Château d'If, Marseille
The island of If was uninhabited until the 16th century, when King Francois I, realising its military potential, ordered a fortress to be built on it. Shortly after, the fortress was converted to a prison and later made famous in the novel "The Count of Monte Cristo" by Alexandre Dumas. Alexandre Dumas had met José Custodio Faria, a monk and former inmate, and was so impressed with this man that he fashioned the 'mad monk' in his novel after him. The prison was closed in the late 19th century and opened to the public in 1890.
The Chateau d'If can be reached by boat from the Vieux Port (Old Port) in Marseille.
This was amazing because of the 30 minute boat ride to get there and then back again. It was an expensive boat ride...and the water was amazingly clear...and beautiful to see the city from off the water.
This is an abandoned chateau...and there isn't too much to do while you're there...but relax and have a peaceful afternoon tea while checking marseille from afar.
You can take a boat ride to a tiny isle where the Chateau d'If is situated. This small castle turned into a prison is known to everybody who has read Dumas' novel, "The Count of Monte Cristo'. This is fiction of course, but still the castle is nice and you can even enter a cell and look from behind the bars trying to imagine what it could be. The island also offers a nice view of the city. If ou decide to take a later boat, you can have a swim or sunbathe on the island. there is a small gift store there and all postcards have the Chateau d'If stamp proving that you did time there :)
The isle of If is the smallest of 3 islands lying just outside the old port of Marseille. The chateau (castle or fortress) was built in 1524 and became a prison in 1634. One of his prisoners was José Custodio Faria, who inspired writer Alexandre Dumas to write his famous novel “The Count of Monte Cristo”. It takes a 30 minutes boatride to reach the island, but we didn’t.
In 1524 (François I), a fortress was built to protect Marseille against sea-attacks. The island was later used as a state prison for slaves and republicans. The place has become famous from the novel written by Alexandre Dumas (The Count of Montecristo) in 1844.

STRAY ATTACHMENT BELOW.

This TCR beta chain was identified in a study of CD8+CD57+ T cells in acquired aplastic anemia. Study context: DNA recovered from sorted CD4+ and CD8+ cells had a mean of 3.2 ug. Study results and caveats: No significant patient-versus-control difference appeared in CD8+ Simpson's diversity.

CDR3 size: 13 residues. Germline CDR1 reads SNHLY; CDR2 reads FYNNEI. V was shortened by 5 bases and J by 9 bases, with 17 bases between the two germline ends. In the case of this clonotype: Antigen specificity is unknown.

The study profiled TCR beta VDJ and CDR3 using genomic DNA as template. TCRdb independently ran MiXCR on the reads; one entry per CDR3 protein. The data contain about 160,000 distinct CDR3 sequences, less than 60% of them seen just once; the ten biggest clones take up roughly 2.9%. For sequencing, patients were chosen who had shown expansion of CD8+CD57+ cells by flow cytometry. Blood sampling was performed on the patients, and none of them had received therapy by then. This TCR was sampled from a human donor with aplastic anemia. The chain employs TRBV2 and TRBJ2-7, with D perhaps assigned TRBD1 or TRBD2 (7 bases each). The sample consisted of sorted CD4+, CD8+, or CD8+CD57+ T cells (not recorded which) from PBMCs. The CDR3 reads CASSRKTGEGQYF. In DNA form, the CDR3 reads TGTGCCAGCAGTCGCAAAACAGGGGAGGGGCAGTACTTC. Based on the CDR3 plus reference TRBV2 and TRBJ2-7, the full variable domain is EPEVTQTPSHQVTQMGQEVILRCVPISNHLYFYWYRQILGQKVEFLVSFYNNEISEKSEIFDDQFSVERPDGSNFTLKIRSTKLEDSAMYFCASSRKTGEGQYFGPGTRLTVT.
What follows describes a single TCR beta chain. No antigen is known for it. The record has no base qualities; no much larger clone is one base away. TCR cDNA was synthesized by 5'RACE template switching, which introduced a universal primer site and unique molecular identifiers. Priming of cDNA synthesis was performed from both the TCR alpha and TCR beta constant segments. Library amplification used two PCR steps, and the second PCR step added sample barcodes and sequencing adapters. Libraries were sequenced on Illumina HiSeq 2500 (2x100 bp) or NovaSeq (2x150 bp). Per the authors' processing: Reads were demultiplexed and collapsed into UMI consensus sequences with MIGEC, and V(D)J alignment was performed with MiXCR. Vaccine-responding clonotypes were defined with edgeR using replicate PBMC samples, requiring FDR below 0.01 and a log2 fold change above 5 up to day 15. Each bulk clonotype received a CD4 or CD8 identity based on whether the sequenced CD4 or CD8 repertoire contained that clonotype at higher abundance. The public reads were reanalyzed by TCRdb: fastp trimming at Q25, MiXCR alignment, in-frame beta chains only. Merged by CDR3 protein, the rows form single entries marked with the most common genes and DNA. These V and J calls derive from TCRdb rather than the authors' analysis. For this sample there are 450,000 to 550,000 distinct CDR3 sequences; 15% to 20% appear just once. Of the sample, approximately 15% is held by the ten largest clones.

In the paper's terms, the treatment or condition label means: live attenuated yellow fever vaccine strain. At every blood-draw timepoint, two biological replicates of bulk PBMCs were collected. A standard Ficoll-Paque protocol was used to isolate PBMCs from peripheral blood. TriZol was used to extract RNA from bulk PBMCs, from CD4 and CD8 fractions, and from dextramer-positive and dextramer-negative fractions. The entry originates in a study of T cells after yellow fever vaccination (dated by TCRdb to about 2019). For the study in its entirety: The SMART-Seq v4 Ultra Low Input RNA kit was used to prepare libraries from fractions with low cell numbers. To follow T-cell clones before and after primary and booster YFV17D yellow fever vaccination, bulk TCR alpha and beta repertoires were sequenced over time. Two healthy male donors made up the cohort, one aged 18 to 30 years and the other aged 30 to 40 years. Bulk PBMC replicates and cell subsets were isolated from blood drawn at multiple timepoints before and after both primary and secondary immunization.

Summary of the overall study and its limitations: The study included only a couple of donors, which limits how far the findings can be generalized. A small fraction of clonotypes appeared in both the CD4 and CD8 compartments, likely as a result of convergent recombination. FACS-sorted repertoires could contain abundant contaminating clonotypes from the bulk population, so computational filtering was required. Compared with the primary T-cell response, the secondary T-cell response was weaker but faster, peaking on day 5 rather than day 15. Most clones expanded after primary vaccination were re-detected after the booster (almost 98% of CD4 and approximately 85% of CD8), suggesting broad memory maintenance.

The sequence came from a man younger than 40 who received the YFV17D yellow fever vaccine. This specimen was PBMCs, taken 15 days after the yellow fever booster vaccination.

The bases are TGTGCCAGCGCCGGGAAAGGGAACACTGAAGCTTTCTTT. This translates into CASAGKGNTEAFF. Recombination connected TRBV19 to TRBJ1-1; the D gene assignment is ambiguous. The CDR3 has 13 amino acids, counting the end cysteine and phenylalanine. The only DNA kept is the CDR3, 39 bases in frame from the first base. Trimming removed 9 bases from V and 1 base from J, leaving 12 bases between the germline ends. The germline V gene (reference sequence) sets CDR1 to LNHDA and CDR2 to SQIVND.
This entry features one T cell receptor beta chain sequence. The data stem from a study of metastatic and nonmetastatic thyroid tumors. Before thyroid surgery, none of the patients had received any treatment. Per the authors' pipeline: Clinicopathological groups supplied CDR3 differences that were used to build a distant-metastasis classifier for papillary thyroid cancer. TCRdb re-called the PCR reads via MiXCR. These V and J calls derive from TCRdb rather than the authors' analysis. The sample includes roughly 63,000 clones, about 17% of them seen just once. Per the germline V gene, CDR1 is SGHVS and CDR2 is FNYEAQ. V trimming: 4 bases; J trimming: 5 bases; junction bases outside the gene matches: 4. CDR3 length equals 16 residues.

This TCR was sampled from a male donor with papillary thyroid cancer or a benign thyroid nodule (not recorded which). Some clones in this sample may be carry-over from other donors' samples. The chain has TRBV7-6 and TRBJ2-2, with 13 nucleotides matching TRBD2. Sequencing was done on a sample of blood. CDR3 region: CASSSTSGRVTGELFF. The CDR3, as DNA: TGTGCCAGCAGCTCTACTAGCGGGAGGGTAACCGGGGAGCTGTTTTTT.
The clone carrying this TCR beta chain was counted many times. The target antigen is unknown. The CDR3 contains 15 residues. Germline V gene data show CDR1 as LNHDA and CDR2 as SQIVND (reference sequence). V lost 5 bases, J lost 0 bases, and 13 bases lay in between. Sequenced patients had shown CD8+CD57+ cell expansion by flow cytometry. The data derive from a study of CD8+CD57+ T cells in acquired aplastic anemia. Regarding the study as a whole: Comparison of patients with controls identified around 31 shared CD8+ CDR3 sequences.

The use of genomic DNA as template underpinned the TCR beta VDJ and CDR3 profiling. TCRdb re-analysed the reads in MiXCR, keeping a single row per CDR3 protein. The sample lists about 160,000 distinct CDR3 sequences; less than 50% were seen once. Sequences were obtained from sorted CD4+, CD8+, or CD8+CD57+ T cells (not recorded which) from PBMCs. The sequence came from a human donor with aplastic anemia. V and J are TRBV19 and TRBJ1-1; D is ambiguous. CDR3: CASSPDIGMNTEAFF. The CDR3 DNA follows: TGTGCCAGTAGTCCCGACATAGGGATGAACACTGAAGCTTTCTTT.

Château d'If has been opened to public since 1890 and was classified as historical monument in 1926.
Visits (ferryboats from Quai des Belges - Vieux Port) + 33 04.91.55.50.09
The "Château d'If", a few miles away from the city. Its castle was built on order of François 1st, king of France, at the beginning of the XVIth century. It became later a state prison in 1634. In Alexandre Dumas' famous novel "Le Comte de Monte-Cristo", the main character, Edmond Dantès was jailed in the Château d'If, from where he escaped, being "buried" in the sea as a fake dead body. Several films have been made on this famous story. The Château d'If can be visited from the "Vieux Port" and though if Edmond Dantès never existed, you can visit his cell !
This is also free of charge (boat & chateau) when you have a CITY PASS.....
The most famous prisoner no doubt was Josè Custodio Faria whom Alexandre Dumas immortalised in his tale "The Count of Monte-Cristo".
After accomodating the rebels of 1848 and the communards of 1871, the fortress ceased to be a prison and was opened to the public in 1890.
As for Edmond Dantès, The Count of Monte-Cristo, the hole he dug into one of the cell walls is still visible.
It served me well to take this picture of Marseille seen through the hole!
Worthy of a visit, you will enjoy it!
That;s me, looking at the boat that will take travellers and residents to Chateau d'If and the isle of Frioul.
Until the 16th Century, the Isle of If was a wilderness, just an occasional haven for fishermen. It was François I who, during a visit to Marseille in 1516, realized its strategic importance and gave orders for a fortress to be built there.
On his arrival at the island by galley, the Monarch unexpectedly encountered a rhinoceros, peacefully grazing on the sparse grasses. It was a present from a maharadja to the king of Portugal, who has given it to the Pope, with a stopover on the island of If on its way to Rome!!
In 1531 the fortress was completed.
The chateau, incorporating 3 towers and a dungeon now controlled the bay of Marseilles. When the King returned in 1533 to meet Catherine de Médicis, the culverins and bombards thundered in his honour. For many years on end this was the only time they were heard.
Very quickly the fortress became a prison . Rebels, villains and recalcitrant galley slaves were imprisoned here for varying lengths of time.
Srarting in the 17th Century, large numbers of Protestants were thrown into the dungeons where many of them parished.
to be continued...
see the next tip
Chateau d'If was built in the early part of the 16th century. Originally intended to be a fortress, storing artillery, its true usage was as a prison, for both common and political prisoners. It was this usage that was immortalized in Dumas' "The Count of Monte Cristo".
Tour boats leave from Marseille's Vieux-Port (old harbor) pretty regularly. Upon arrival, you can tour the prison, the museum, and other parts of the island. Also, there is a snack bar. Be sure to catch the last boat from the island at the end of the day! Also, be cautious when walking the grounds: the island is a nesting place for a breed of large seagulls, and the birds can be quite agressively protective of their nests.
Boat tour to the Chateau d'If Island. It's a kind of Alcatraz Island and it had inspired Aexandre Dumas's stories
The castle is beautful and you can have a great view of Marseilles by the island.